While investors sell off shares to retreat from a prolonged bear market, many listed enterprises announce to issue bonus shares for their shareholders.
|Many listed enterprises issue more shares despite a prolonged bear market (Photo: Minh Tri)|
Investment and Construction Project JSC No. 3 says it will offer shareholders bonus shares at the rate of 25 percent.
Hanoi-listed electricity cable producer Thien Truong announces to pay dividend in shares at the rate of 15 percent, while mineral miner Binh Thuan Hamico issue more than 2.5 million additional shares to pay dividend at the rate of 20 percent.
Some others including pharmaceutical firm OPC pay dividend in both cash and shares at the rate of VND1,000 per share and two shares for every one held.
Many listed firms have registered to issue bonus shares this month despite the slumping market.
Construction company PetroVietnam – Nghe An released the biggest amount of bonus shares this month, issuing 44.5 million new shares that will be offered to shareholders at the rate of 445 shares for every 100 held.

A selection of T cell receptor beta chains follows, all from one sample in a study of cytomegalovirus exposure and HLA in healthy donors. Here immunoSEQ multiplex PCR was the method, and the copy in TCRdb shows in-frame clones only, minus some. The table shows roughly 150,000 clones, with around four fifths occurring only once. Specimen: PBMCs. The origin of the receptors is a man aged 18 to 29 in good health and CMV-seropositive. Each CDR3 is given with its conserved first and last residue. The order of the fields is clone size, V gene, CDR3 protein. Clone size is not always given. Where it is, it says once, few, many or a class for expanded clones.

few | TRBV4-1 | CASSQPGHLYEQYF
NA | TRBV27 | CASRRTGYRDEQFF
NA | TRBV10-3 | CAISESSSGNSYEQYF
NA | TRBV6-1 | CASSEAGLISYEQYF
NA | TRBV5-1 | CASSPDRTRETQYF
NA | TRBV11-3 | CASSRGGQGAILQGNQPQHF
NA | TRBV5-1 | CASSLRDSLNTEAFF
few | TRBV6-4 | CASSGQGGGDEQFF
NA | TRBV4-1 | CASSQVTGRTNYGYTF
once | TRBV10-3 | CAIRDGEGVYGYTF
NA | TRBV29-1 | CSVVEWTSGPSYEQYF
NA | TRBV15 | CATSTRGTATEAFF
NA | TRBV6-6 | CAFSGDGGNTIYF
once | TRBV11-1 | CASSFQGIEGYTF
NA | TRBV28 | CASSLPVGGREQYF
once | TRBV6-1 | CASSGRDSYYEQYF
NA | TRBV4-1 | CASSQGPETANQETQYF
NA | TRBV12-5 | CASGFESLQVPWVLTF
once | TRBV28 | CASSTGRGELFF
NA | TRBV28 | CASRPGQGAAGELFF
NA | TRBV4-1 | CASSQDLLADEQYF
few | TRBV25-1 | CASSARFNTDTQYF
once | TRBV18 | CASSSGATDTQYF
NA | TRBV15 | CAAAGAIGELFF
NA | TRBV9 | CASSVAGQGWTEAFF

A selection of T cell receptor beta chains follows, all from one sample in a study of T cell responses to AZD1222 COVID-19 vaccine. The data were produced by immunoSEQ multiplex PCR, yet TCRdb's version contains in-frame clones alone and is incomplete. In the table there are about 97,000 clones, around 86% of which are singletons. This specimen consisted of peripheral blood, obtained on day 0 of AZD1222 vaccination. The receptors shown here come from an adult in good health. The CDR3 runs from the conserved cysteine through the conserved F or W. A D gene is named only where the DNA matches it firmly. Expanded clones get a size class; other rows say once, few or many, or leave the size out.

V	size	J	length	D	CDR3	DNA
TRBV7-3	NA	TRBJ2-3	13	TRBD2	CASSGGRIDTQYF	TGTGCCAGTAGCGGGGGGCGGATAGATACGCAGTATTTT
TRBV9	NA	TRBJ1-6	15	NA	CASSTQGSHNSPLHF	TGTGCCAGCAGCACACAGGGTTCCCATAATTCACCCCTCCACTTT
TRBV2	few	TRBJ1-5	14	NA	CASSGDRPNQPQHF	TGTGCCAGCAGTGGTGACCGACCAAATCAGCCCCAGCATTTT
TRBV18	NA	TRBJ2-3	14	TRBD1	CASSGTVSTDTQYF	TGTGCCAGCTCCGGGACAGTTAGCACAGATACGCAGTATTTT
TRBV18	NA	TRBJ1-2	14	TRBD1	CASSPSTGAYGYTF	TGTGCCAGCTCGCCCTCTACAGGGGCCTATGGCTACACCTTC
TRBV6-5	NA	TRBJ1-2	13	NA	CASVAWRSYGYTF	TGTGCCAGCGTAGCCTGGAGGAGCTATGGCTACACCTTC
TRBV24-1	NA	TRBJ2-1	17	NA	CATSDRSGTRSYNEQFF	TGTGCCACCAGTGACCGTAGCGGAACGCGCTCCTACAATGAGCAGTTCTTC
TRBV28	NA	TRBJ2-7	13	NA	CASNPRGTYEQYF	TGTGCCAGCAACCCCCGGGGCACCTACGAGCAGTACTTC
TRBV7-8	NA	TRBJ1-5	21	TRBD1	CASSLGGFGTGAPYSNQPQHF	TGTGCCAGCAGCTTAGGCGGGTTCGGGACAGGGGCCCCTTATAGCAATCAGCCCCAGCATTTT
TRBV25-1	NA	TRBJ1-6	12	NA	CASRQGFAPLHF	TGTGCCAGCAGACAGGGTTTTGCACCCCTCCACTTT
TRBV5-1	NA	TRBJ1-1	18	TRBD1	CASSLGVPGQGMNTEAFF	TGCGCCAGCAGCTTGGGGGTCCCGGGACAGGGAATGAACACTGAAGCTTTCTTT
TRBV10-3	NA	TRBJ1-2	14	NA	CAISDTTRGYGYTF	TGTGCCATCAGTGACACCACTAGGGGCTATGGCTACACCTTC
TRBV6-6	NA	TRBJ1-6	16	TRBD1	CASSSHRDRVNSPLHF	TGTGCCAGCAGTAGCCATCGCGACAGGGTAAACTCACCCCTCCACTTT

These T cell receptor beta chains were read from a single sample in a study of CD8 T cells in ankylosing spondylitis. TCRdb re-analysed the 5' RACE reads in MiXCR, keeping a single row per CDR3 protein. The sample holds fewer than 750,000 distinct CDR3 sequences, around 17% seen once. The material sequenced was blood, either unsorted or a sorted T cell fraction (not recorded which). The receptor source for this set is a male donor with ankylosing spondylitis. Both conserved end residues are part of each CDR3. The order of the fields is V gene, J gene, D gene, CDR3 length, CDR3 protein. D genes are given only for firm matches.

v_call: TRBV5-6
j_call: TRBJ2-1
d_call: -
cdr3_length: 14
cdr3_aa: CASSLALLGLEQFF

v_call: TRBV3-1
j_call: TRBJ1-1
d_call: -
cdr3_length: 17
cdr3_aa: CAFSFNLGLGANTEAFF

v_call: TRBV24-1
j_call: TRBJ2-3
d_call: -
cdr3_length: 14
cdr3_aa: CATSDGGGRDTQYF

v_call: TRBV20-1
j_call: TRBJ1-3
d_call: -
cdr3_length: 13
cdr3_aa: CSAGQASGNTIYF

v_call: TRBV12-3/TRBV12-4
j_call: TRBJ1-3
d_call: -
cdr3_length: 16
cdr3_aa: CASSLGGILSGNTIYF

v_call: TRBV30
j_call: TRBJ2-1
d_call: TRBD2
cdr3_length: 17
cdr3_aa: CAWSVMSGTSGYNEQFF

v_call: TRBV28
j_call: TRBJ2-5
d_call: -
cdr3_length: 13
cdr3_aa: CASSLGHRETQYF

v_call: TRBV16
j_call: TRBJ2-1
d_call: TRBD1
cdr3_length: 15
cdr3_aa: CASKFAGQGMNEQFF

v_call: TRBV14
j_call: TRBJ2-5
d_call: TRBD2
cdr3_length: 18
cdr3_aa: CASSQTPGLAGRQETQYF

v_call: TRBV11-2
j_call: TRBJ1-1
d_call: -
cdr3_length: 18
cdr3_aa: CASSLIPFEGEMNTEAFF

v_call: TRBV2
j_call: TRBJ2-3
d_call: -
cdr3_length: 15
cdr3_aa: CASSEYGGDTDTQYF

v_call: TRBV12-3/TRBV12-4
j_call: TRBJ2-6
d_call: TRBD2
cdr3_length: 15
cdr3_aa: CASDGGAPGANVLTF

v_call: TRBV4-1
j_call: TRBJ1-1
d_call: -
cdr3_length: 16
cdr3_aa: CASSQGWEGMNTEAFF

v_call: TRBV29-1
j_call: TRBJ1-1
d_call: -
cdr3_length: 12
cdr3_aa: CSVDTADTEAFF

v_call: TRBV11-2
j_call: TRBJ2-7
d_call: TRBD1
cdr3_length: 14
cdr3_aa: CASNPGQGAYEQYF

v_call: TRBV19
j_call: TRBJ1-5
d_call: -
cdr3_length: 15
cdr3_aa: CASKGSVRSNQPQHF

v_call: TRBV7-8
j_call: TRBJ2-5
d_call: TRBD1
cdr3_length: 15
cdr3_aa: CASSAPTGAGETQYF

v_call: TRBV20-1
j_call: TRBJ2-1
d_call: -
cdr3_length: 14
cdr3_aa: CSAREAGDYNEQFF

The benchmark VN-Index has slipped 16 percent this year. The Asian Development Bank said the Vietnamese stock market lost the most in the region, while other markets remained at above pre-crisis levels.
Statistics show there are 11 companies making debut on the stock exchange last month, with the total capitalization value of nearly VND3 trillion (US$150 million).
Their shares, however, have dipped into the red and been sold off heavily.
Share price of property firm Century 21 plunged more than 50 percent to below VND16,000 per share after the firm started listing on the Ho Chi Minh Stock Exchange two weeks ago.
Financial experts say listed firms were forced to issue bonus shares, which had been on schedule earlier.
Yet some companies still delay their share issuance due to the negative market.
Tu Liem Urban Development Joint Stock Company has earlier gained approval at the annual general meeting to double its registered capital of VND328 billion ($16.4 million) through share issuances.
The Hanoi-based builder has eventually announced to halt the issuance due to bearish market.
Figures from the bourses show in the first seven months of 2010, the amount of cash dividend reached nearly VND20 trillion, while the amount from additional share sales was VND5 trillion only.
The figures show share issuances are not as efficient as dividend payments, says a broker in HCMC.
Cash dividend will encourage investors to reinvest in companies as stock remains attractive in long terms, says Nguyen Hoang Hai, general secretary of the Vietnam Association of Financial Investors.